By C. Michael Forsyth
ATLANTA — The swiftly widening zombie epidemic does not owe its origin simply to a rogue germ – it’s God’s way of punishing Americans for smoking marijuana, a respected preacher claims.
“Every major plague of the past 2,000 years has been a form a divine retribution,” declared the Reverend Harvey Stintland, a leading theologian and author. “Leprosy, for example, was sent to punish the Roman Empire for its decadence and debauchery.
“AIDS was, of course, His punishment for homosexuality, just as herpes was His wrathful response to the Sexual Revolution. What we’re seeing now across the country is, once again, the Lord using his tiniest creatures — viruses — to teach sinful humans a lesson.”
The earliest known zombie outbreak in the United States was reported in June 1964, just as pot use was emerging among hippies, the Baptist minister points out.
“This was literally days after Bob Dylan introduced the Beatles to ‘grass,’” Rev. Stintland notes. “Now, just as states like Alaska, Colorado and Oregon legalize marijuana, we’re seeing a record number of zombism sufferers. Can that be merely a coincidence? Logic tells us otherwise.”
Statistics show a troubling rise in the bizarre ailment, called Sarcophagic Lazarus Syndrome by medical professionals. At least 675 cases nationwide were reported in 2014, three times the figure from the previous year. Yet government scientists dismiss Rev. Stintland’s claims.
“You don’t have to bring God or the supernatural into it to explain zombies,” observed a CDC insider. “It’s a matter of cold, hard science.”
According to the clergyman, the Almighty smacks the human race with epidemics from time to time for our own good.
“Our Lord is a loving God, but he is also a stern disciplinarian, not unlike a father who must sometimes take his children to the woodshed. He’s not above using biological warfare to whup some sense into mankind when we disobey His law,” explained Rev. Stintland, author of the upcoming book Germs From God.
Here, from the theologian, are other major epidemics and what God was punishing people for:
Plague of Athens (426-429 B.C., death toll 100,000) — Punishment for paganism
Black Death (1346 -1353 A.D., death toll 50 million) — Punishment for false piety, i.e. being “too” religious
Yellow Fever Epidemic (1793-1798, death toll 5,000 ) — Punishment for secular humanism
Cholera Pandemic (1816 -1828, death toll, 30,000) — Punishment for slave trade
Smallpox epidemic (1827-38, death toll 1800) — Punishment of Indians for resisting Manifest Destiny
Spanish Flu (1918-1920, death toll 75 million) — Punishment for World War I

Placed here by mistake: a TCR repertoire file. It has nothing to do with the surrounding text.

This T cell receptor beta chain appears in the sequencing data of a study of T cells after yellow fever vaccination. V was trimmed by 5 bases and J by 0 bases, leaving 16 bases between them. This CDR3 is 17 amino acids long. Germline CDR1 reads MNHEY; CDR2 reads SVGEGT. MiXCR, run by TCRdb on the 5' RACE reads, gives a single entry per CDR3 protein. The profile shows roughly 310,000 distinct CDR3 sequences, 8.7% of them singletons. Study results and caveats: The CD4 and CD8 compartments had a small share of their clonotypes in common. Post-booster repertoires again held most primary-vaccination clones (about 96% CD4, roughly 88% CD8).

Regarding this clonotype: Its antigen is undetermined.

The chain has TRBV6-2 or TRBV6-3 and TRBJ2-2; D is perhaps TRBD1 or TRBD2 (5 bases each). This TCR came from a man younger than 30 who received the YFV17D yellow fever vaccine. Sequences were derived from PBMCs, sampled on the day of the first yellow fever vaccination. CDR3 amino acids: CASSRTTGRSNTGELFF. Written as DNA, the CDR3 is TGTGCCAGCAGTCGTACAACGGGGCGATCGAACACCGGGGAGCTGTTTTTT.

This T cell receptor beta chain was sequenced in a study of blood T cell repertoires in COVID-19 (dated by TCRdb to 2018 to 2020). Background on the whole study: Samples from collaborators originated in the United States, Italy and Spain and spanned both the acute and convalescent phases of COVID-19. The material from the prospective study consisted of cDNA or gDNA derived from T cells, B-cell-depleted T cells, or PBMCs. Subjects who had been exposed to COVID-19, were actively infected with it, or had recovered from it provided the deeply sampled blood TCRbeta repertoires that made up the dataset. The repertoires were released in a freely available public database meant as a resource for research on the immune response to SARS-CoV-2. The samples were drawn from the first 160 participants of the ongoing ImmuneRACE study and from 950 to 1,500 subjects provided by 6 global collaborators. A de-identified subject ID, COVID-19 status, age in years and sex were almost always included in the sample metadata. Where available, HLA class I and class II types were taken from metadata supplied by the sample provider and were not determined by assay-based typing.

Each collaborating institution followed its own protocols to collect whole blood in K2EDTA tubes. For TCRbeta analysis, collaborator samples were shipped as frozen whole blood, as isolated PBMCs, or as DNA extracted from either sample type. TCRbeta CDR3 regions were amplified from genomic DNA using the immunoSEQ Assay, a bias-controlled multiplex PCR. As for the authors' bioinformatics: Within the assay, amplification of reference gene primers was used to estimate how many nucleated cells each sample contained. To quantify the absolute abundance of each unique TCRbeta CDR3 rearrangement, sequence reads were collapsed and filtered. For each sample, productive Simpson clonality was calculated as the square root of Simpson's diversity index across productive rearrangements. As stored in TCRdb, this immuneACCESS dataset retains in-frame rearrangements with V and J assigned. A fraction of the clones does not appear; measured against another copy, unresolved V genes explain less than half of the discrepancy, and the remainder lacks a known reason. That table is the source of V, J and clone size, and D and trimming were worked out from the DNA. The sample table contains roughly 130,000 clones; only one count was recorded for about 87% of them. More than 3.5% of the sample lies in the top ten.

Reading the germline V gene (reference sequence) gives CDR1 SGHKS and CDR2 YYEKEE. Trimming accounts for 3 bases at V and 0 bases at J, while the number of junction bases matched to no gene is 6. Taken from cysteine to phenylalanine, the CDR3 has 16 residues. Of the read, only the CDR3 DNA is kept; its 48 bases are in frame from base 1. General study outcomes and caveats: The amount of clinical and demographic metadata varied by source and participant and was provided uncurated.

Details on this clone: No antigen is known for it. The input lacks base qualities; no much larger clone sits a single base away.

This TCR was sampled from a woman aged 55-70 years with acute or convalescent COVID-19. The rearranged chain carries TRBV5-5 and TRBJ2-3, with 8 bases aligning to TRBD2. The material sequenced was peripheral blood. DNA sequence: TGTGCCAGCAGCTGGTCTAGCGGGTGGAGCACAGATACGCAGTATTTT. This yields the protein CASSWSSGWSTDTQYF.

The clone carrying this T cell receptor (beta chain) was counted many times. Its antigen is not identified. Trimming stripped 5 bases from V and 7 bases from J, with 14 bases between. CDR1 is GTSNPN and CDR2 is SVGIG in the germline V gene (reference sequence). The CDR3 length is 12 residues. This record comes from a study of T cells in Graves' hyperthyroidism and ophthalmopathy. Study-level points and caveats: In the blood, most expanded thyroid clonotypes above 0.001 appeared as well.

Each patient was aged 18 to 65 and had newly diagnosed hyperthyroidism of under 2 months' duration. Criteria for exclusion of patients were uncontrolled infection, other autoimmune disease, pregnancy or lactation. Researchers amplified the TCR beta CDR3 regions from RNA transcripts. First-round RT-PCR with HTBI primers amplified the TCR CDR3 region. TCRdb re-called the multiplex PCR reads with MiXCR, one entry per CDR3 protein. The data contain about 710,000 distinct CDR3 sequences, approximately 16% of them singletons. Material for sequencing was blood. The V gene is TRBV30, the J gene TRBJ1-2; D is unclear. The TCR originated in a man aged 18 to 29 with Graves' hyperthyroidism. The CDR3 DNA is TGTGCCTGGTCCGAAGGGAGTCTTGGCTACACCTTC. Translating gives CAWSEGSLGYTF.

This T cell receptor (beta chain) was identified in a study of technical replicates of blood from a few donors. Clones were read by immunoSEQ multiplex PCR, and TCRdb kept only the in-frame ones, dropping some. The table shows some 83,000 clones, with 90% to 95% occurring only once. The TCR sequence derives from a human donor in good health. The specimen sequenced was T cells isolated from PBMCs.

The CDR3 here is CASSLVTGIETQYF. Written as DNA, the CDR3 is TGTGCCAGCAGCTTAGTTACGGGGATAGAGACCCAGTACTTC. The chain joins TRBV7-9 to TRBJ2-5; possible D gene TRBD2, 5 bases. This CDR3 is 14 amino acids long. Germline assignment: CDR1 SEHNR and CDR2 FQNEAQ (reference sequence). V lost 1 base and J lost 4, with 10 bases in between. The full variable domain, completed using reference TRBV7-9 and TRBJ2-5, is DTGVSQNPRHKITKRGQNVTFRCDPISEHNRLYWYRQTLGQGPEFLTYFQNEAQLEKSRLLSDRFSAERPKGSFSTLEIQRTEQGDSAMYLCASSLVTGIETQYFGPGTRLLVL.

“Contagious diseases don’t just happen,” the clergyman says. “They are God’s holy will.”
Copyright C. Michael Forsyth
SPEAKING OF ZOMBIES…
As I prepare to launch my first graphic novel, I’ve been boning up on the format, and one of the best I’ve come across was written by Robert Kirkman of The Walking Dead fame. Thief of Thieves is even more cinematic than the zombie comic that spawned the hit TV series. It’s essentially a movie on paper. What makes it unusual is that it doesn’t look like a movie storyboard. The layout is almost entirely narrow rectangular panels that stretch across the page, stacked horizontally. As you get used to the steadfastly unchanging aspect ratio, it becomes like watching images flickering on the screen. The caper story, akin to a movie like The Italian Job, is twisty and adult. The charismatic, broad-shouldered, hairy chested hero is presented so vividly, you think, “They’ve really got to cast the same actor in the movie” — until you remember he’s not a real person!
In the purely horror vein, I’ve also become hip to Crossed. It’s a zombie apocalypse saga, but makes The Walking Dead seem optimistic and wholesome as milk by comparison. In this version of hell on earth, the infected legions don’t just cannibalize victims, they gleefully rape, sodomize and mutilate them in an orgy of violence. Then eat them — although in some cases, the atrocities are simultaneous.
The disease, which brands those who’ve been bitten (or otherwise taken in bodily fluids) with a distinctive cross-shaped rash on the face, erases all inhibitions, turning them into rage-fueled, sex-crazed killing machines who love to disfigure both hapless victims and themselves. Worse still, unlike your standard shambling walker, their minds still function — albeit far from rationally — allowing them to use weapons, drive cars and operate motorboats. Imagine 28 Days Later meets Road Warrior meets Hellraiser. Crossed is definitely adults only, due to the unrelenting sexual violence, and not for the faint of heart.
Speaking of crime dramas like Thief of Thieves, if you enjoyed the writing in this article by C. Michael Forsyth, you might enjoy his novel The Identity Thief.